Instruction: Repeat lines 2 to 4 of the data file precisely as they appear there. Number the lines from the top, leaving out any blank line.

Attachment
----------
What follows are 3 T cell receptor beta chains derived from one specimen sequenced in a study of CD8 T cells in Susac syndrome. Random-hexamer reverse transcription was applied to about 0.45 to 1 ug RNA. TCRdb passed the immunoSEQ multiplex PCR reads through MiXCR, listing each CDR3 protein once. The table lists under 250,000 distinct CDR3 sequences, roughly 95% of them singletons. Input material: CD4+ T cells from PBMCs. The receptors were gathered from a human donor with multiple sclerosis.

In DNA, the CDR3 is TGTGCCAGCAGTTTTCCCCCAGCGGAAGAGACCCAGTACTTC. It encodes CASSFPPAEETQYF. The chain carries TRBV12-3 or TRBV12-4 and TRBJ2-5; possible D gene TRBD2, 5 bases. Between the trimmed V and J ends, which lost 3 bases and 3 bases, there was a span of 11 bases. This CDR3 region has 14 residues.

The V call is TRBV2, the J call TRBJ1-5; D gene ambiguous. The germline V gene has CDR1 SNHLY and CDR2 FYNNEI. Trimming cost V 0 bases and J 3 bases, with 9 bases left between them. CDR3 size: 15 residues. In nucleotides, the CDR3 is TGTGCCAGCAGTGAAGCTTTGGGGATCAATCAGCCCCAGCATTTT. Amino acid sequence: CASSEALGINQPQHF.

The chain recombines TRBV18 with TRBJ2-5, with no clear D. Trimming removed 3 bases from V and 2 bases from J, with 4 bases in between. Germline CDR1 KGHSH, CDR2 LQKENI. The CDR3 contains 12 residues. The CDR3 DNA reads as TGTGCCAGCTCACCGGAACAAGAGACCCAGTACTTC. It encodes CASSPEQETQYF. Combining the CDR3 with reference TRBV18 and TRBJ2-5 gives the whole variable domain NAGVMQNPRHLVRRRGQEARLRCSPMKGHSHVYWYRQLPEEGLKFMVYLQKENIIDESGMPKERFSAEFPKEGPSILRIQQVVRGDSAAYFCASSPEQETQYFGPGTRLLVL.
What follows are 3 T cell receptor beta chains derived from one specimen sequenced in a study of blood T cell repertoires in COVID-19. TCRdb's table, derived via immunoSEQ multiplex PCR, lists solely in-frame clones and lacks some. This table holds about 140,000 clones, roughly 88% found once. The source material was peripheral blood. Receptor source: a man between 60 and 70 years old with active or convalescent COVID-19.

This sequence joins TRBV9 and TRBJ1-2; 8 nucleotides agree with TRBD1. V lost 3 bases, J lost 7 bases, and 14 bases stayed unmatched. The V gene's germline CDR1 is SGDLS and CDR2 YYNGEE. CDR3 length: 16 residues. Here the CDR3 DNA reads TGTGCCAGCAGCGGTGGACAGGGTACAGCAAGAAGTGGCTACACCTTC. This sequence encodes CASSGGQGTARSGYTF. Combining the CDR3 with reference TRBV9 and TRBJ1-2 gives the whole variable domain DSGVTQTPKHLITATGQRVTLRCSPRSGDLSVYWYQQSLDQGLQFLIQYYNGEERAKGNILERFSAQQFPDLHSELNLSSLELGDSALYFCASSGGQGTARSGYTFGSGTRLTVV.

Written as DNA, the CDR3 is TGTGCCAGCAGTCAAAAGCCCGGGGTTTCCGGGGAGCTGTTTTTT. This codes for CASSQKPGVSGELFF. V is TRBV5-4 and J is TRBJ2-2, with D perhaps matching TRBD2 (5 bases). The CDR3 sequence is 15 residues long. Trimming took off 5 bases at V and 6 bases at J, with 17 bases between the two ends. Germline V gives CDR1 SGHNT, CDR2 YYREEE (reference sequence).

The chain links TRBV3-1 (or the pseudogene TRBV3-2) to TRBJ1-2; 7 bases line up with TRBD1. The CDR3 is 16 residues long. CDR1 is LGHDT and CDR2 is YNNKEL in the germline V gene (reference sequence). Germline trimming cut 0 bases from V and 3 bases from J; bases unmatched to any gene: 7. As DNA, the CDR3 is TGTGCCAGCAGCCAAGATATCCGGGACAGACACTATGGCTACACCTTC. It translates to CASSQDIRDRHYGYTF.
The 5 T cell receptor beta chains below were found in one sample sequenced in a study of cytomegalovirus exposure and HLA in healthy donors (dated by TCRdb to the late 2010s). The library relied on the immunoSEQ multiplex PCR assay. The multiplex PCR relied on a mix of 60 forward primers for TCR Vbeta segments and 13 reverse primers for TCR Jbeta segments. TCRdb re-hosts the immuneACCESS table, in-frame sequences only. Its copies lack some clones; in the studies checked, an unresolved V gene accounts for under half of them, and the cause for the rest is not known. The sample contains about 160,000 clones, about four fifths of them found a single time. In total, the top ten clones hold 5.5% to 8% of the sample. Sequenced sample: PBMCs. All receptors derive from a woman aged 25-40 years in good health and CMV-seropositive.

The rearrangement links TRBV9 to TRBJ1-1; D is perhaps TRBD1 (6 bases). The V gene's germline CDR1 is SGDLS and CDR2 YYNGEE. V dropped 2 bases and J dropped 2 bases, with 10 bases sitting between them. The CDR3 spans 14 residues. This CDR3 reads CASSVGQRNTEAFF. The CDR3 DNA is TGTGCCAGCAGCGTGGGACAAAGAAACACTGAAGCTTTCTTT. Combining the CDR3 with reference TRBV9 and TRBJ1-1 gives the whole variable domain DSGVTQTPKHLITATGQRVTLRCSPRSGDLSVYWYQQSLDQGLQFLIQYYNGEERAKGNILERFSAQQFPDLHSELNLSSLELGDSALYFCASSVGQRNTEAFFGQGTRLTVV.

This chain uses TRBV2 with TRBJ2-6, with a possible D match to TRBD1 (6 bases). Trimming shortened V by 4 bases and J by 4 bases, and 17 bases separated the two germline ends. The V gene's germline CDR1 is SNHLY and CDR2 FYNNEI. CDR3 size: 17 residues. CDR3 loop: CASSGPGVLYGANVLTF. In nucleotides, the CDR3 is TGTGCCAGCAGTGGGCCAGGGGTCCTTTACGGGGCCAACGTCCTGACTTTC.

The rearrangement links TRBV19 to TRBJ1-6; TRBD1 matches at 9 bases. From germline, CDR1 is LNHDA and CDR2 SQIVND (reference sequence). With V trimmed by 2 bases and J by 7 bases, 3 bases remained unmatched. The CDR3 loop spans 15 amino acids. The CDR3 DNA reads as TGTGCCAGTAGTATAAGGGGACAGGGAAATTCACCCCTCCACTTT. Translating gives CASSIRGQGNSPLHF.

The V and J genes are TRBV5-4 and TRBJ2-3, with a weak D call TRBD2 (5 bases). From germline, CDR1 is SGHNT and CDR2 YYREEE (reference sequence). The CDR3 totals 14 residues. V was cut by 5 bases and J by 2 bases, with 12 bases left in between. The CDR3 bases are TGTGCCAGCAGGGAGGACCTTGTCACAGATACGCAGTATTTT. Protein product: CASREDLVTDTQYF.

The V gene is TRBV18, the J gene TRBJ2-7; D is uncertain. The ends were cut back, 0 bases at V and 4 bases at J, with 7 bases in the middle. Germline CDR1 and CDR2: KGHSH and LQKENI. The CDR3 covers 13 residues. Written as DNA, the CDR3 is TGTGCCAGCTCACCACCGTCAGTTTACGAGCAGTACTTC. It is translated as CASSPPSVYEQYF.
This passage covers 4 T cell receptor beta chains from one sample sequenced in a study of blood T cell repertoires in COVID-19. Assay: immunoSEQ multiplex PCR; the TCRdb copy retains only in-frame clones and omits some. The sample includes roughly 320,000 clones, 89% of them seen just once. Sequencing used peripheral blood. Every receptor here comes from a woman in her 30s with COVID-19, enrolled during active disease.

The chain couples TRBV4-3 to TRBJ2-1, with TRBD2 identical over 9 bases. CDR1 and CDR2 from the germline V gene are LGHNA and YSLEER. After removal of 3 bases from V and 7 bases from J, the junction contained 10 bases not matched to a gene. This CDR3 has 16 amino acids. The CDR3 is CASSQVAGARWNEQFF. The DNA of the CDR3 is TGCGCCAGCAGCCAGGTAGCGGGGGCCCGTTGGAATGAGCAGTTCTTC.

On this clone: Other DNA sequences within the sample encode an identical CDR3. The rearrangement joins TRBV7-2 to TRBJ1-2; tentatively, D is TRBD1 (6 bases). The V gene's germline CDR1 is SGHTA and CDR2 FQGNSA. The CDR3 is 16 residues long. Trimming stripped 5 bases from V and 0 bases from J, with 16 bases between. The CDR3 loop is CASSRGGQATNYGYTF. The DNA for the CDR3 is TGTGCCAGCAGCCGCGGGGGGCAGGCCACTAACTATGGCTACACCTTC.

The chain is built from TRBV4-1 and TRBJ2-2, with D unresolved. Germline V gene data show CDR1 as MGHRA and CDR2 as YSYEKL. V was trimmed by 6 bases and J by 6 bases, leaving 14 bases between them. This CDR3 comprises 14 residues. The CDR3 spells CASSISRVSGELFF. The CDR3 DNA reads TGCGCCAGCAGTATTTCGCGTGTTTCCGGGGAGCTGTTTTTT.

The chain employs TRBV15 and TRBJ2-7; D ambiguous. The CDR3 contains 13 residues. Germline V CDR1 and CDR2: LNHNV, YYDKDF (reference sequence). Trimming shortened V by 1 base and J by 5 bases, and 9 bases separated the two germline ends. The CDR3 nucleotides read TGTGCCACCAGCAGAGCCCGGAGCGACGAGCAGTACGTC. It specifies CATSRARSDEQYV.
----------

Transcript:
In DNA, the CDR3 is TGTGCCAGCAGTTTTCCCCCAGCGGAAGAGACCCAGTACTTC. It encodes CASSFPPAEETQYF. The chain carries TRBV12-3 or TRBV12-4 and TRBJ2-5; possible D gene TRBD2, 5 bases. Between the trimmed V and J ends, which lost 3 bases and 3 bases, there was a span of 11 bases. This CDR3 region has 14 residues.

The V call is TRBV2, the J call TRBJ1-5; D gene ambiguous. The germline V gene has CDR1 SNHLY and CDR2 FYNNEI. Trimming cost V 0 bases and J 3 bases, with 9 bases left between them. CDR3 size: 15 residues. In nucleotides, the CDR3 is TGTGCCAGCAGTGAAGCTTTGGGGATCAATCAGCCCCAGCATTTT. Amino acid sequence: CASSEALGINQPQHF.

The chain recombines TRBV18 with TRBJ2-5, with no clear D. Trimming removed 3 bases from V and 2 bases from J, with 4 bases in between. Germline CDR1 KGHSH, CDR2 LQKENI. The CDR3 contains 12 residues. The CDR3 DNA reads as TGTGCCAGCTCACCGGAACAAGAGACCCAGTACTTC. It encodes CASSPEQETQYF. Combining the CDR3 with reference TRBV18 and TRBJ2-5 gives the whole variable domain NAGVMQNPRHLVRRRGQEARLRCSPMKGHSHVYWYRQLPEEGLKFMVYLQKENIIDESGMPKERFSAEFPKEGPSILRIQQVVRGDSAAYFCASSPEQETQYFGPGTRLLVL.